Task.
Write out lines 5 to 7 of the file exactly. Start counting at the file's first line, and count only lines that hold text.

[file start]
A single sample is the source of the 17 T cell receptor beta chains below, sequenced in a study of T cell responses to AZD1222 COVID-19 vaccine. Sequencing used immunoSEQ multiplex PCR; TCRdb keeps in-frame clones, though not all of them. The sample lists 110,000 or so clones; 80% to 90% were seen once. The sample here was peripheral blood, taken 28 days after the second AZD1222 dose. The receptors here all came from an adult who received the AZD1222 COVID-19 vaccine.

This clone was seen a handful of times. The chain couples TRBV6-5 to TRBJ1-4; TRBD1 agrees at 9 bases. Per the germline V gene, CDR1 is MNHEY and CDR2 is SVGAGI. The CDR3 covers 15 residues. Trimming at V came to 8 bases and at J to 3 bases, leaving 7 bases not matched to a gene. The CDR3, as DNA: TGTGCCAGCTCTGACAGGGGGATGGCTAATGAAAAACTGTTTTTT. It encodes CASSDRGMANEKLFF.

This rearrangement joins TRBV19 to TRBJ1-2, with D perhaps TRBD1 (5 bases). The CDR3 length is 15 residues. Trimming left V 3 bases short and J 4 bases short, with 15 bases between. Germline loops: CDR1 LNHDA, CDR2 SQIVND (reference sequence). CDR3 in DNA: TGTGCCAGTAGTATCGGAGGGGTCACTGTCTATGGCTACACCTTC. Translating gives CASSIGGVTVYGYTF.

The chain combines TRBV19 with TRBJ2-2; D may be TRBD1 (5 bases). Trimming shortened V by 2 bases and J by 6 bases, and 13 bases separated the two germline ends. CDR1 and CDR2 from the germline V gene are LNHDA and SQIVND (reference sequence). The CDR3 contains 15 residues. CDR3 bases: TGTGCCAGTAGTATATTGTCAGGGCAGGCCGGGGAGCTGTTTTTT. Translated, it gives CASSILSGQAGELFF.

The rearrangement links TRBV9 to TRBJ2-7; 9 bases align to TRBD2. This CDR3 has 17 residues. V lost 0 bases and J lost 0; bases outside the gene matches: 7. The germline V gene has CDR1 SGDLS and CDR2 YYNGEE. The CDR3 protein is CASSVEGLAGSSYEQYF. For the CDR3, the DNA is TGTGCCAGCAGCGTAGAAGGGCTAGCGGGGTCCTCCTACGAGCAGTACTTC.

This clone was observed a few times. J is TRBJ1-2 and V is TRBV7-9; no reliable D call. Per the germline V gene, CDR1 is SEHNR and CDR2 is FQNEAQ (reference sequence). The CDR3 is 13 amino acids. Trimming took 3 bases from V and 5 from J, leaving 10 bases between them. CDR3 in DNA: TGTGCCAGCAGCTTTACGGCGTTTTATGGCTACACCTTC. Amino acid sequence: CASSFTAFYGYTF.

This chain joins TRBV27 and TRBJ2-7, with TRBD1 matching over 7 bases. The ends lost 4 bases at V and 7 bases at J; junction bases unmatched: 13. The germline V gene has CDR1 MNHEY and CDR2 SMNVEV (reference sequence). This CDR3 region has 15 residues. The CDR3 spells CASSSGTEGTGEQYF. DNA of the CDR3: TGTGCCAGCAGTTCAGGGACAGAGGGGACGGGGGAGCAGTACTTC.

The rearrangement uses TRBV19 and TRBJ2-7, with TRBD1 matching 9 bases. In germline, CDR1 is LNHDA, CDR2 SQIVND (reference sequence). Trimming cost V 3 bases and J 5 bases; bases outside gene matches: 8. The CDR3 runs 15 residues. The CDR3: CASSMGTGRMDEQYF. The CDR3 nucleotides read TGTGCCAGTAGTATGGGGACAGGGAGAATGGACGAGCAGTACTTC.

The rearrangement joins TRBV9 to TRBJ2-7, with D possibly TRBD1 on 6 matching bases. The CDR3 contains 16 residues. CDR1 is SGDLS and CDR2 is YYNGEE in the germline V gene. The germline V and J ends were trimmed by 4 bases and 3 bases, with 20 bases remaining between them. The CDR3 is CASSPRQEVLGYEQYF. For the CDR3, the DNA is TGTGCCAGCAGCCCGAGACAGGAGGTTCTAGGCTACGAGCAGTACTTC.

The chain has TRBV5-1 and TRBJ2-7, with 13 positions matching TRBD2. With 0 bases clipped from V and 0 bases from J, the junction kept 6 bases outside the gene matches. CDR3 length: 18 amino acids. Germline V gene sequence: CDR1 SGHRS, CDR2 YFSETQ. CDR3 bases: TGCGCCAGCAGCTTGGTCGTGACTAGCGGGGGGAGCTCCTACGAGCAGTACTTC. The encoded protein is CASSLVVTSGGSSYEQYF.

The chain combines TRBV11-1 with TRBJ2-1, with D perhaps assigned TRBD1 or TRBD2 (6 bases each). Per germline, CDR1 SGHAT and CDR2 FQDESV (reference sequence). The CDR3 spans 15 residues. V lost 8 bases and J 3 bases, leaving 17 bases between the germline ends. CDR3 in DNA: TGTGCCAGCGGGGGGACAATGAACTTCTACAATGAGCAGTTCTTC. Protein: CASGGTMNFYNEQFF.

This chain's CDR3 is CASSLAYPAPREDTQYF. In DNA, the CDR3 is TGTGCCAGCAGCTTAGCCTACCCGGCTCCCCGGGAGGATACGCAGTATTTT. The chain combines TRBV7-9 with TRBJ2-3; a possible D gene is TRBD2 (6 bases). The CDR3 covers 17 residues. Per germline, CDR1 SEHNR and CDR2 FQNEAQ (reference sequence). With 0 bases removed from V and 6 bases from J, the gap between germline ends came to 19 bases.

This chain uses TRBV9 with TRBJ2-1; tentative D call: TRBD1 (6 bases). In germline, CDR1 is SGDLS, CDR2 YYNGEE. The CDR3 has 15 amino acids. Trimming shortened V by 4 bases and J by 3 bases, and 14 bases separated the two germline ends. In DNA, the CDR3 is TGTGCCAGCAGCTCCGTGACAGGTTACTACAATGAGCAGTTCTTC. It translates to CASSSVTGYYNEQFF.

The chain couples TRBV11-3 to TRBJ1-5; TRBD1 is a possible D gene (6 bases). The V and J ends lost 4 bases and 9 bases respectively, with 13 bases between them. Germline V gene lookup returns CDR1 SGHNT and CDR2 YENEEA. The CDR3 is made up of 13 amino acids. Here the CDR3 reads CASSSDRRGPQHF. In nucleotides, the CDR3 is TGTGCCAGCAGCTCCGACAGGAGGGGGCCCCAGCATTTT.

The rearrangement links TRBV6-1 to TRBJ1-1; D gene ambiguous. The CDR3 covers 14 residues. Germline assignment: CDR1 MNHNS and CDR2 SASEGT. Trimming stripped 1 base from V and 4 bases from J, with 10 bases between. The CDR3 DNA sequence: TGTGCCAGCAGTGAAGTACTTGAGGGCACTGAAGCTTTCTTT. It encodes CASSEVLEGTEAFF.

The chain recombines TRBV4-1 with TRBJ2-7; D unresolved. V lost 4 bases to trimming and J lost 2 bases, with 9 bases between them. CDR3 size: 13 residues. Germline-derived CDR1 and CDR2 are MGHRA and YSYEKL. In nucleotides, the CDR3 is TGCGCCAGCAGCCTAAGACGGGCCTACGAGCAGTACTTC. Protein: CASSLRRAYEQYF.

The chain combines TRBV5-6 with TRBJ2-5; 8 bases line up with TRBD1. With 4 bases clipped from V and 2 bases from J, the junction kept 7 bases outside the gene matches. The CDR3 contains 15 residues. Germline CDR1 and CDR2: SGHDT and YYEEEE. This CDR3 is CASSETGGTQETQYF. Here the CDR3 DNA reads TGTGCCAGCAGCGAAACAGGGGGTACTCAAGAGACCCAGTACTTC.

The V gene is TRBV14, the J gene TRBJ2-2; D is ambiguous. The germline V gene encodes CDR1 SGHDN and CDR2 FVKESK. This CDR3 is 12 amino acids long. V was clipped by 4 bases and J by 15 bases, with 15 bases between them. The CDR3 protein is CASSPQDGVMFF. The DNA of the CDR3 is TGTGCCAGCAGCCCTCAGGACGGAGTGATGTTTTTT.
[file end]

The rearrangement links TRBV9 to TRBJ2-7; 9 bases align to TRBD2. This CDR3 has 17 residues. V lost 0 bases and J lost 0; bases outside the gene matches: 7. The germline V gene has CDR1 SGDLS and CDR2 YYNGEE. The CDR3 protein is CASSVEGLAGSSYEQYF. For the CDR3, the DNA is TGTGCCAGCAGCGTAGAAGGGCTAGCGGGGTCCTCCTACGAGCAGTACTTC.

This clone was observed a few times. J is TRBJ1-2 and V is TRBV7-9; no reliable D call. Per the germline V gene, CDR1 is SEHNR and CDR2 is FQNEAQ (reference sequence). The CDR3 is 13 amino acids. Trimming took 3 bases from V and 5 from J, leaving 10 bases between them. CDR3 in DNA: TGTGCCAGCAGCTTTACGGCGTTTTATGGCTACACCTTC. Amino acid sequence: CASSFTAFYGYTF.

This chain joins TRBV27 and TRBJ2-7, with TRBD1 matching over 7 bases. The ends lost 4 bases at V and 7 bases at J; junction bases unmatched: 13. The germline V gene has CDR1 MNHEY and CDR2 SMNVEV (reference sequence). This CDR3 region has 15 residues. The CDR3 spells CASSSGTEGTGEQYF. DNA of the CDR3: TGTGCCAGCAGTTCAGGGACAGAGGGGACGGGGGAGCAGTACTTC.